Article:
February 17, 2010

Tunnel of Oppression offers learning experience

by Christi Mathis

CARBONDALE, Ill. -- Oppression, prejudice and discrimination aren’t just words. Participants at the Tunnel of Oppression at Southern Illinois University Carbondale next week will experience those concepts as reality.

The interactive experience in diversity is from 5 to 9 each night Feb. 22-25 in Grinnell Hall’s lower level. There is no cost to attend and the tunnel is open to the public.

“We talk about discrimination and oppression, but definitions are vague and subjective to one’s own interpretation. The tunnel allows students to portray their version of the subject and participants get to experience oppression and discrimination firsthand. To a limited degree, it’s what others experience often, perhaps every day,” said Alfred Jackson, education and outreach coordinator for University Housing. “It is our intention for the tunnel to provoke conversation. Once we allow others inside our personal space, the synergy that evolves has the capacity to change all of us for the better.”

The tunnel is actually a series of rooms, each with its own theme. Volunteers from registered student organizations and community groups work their magic, transforming each room to depict issues such as racism, ageism, homophobia, gender bias, domestic violence or discrimination on the basis of body image, race, culture, class, ability and even physical ability. Visitors will experience for themselves what some people encounter and feel perhaps every day of their lives, Jackson said.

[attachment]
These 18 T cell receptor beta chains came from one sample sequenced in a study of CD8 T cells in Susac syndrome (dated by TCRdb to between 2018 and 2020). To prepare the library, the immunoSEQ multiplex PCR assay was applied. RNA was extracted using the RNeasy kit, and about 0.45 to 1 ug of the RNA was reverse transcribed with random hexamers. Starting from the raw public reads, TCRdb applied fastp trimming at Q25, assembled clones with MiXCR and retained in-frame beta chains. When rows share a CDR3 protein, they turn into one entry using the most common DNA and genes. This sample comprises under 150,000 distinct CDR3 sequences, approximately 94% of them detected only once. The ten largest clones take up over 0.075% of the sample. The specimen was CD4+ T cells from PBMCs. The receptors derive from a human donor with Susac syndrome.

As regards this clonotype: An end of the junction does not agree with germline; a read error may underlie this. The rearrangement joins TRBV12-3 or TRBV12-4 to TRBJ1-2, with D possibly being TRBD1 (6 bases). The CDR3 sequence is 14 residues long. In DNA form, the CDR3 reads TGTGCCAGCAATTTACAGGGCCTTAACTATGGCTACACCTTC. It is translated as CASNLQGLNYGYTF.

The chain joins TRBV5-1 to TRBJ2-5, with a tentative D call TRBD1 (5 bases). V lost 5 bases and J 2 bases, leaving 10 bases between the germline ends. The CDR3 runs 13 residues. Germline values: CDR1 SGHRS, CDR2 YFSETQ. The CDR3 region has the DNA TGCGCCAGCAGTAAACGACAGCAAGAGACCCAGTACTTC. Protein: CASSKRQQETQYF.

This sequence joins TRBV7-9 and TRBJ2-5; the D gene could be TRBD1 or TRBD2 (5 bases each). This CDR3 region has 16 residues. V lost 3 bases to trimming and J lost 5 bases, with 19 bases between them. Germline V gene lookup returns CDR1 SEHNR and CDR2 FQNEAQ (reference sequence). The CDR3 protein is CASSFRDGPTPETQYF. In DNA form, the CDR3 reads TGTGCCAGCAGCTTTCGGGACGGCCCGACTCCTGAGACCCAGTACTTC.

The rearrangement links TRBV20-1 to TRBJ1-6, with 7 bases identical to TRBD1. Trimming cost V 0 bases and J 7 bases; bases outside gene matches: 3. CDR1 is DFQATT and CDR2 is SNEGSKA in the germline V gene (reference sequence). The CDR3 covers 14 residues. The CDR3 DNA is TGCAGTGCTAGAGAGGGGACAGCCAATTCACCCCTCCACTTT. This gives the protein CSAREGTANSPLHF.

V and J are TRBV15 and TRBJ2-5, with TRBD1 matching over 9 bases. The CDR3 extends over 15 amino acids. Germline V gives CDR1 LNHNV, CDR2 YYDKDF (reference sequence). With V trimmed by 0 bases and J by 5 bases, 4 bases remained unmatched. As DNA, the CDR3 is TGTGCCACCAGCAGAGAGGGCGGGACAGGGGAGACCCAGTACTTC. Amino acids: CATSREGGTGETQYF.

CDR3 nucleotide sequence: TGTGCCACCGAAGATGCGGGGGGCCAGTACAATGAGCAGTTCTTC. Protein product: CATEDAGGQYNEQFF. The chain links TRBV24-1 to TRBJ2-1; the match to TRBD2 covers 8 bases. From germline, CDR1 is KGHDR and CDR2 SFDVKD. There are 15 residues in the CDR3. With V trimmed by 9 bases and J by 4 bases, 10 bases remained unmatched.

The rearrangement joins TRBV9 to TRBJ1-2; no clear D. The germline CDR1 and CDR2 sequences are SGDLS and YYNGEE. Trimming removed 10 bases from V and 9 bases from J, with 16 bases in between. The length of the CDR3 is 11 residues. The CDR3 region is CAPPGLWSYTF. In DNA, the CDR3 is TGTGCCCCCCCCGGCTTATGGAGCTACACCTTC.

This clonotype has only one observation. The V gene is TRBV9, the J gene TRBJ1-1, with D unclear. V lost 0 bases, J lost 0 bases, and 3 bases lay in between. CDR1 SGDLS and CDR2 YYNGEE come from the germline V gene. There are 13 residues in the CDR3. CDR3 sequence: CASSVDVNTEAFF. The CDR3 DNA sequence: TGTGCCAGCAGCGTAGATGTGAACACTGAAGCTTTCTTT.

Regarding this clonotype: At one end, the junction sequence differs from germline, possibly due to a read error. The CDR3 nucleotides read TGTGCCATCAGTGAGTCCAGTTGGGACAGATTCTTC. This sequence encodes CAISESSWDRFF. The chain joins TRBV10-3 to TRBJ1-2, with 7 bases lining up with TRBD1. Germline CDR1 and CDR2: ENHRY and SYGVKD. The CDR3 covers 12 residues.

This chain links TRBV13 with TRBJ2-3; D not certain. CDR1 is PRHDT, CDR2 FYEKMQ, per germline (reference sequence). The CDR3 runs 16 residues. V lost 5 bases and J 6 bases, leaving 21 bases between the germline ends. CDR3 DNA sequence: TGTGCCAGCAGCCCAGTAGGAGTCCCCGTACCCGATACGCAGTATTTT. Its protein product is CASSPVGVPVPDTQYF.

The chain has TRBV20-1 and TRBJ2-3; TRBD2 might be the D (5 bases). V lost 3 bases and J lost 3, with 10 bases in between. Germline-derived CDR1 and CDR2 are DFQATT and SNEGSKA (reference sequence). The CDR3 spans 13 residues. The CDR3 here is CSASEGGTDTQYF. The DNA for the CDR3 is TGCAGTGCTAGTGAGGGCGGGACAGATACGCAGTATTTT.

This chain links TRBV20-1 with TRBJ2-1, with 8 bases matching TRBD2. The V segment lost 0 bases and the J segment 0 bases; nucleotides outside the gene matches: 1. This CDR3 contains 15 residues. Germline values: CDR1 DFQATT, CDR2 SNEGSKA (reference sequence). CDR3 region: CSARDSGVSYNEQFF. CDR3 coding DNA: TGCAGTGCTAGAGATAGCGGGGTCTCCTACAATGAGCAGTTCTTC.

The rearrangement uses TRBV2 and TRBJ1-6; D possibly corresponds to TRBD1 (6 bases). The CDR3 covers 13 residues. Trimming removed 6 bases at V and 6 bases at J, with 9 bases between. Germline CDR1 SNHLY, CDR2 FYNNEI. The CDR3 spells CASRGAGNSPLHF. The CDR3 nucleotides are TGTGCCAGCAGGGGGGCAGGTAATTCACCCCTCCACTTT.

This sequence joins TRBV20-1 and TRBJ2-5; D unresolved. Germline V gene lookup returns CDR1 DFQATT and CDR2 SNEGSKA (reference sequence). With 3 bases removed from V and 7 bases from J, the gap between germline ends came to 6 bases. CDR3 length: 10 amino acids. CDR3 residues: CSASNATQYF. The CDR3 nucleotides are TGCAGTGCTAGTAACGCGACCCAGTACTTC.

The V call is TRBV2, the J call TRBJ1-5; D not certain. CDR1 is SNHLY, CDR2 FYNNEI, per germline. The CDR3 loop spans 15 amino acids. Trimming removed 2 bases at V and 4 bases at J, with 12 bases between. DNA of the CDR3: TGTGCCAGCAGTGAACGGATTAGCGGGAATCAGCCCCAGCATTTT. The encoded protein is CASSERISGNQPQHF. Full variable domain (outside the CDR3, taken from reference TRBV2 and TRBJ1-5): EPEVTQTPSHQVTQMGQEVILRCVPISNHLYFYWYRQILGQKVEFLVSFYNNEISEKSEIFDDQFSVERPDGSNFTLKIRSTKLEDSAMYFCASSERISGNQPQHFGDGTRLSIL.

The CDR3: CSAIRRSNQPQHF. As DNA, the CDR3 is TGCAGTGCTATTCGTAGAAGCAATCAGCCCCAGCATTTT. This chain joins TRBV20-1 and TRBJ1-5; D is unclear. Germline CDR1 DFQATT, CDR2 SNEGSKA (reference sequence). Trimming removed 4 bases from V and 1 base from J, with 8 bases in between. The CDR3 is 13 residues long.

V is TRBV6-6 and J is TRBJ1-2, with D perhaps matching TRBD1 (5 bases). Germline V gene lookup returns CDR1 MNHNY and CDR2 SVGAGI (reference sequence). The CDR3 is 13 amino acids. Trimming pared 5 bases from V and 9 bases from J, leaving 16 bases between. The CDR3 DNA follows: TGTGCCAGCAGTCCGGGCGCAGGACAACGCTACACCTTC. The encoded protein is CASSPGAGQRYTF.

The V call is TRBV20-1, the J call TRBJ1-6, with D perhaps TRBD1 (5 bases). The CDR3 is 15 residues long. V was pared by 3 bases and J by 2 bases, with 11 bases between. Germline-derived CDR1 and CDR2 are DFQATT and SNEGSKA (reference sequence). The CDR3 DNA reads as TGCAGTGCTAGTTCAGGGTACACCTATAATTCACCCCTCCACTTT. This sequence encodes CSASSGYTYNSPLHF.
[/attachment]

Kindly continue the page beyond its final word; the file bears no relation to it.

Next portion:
For instance, in the real world, a Caucasian may never experience prejudice or bigotry because of his or her color or race. But in the Tunnel of Oppression, because of a physical trait they can’t change, like their height or eye color, they could endure mocking, laughter or prejudicial treatment. Even if for just a few moments, they’ll encounter oppression, hatred and discrimination, not because of who they are but because of some trait they possess.

The tunnel is an audience-participation event and a true sensory experience, Jackson said, with the goal of opening eyes to what goes on in the world and how it affects individual people and cultures. And, beyond that, Jackson said the hope is that after visiting the Tunnel of Oppression, participants will view one another with more empathy and understanding.

“Each year the tunnel introduces something new and different. Even with some themes being repeated, the outcome of the interaction creates a difference experience,” Jackson said.

The Tunnel of Oppression tour takes about 30 minutes and tours start every half-hour. Each tour is limited to a maximum of 18 people and last year the event reached its maximum of 138 visitors. For this, the fourth consecutive year of the event, organizers increased the number of people who can participate in each tour but they again anticipate there will be a full house each evening. To reserve a time slot, e-mail jld1@siu.edu or call 618/536-2054 and give your preferred three times and dates that you would like to take the tour.

At the end of the eye-opening tour, participants can participate in a debriefing with representatives from the SIUC Wellness Center and Counseling Center. University Housing and the Black Togetherness Organizer are sponsors for the Tunnel of Oppression.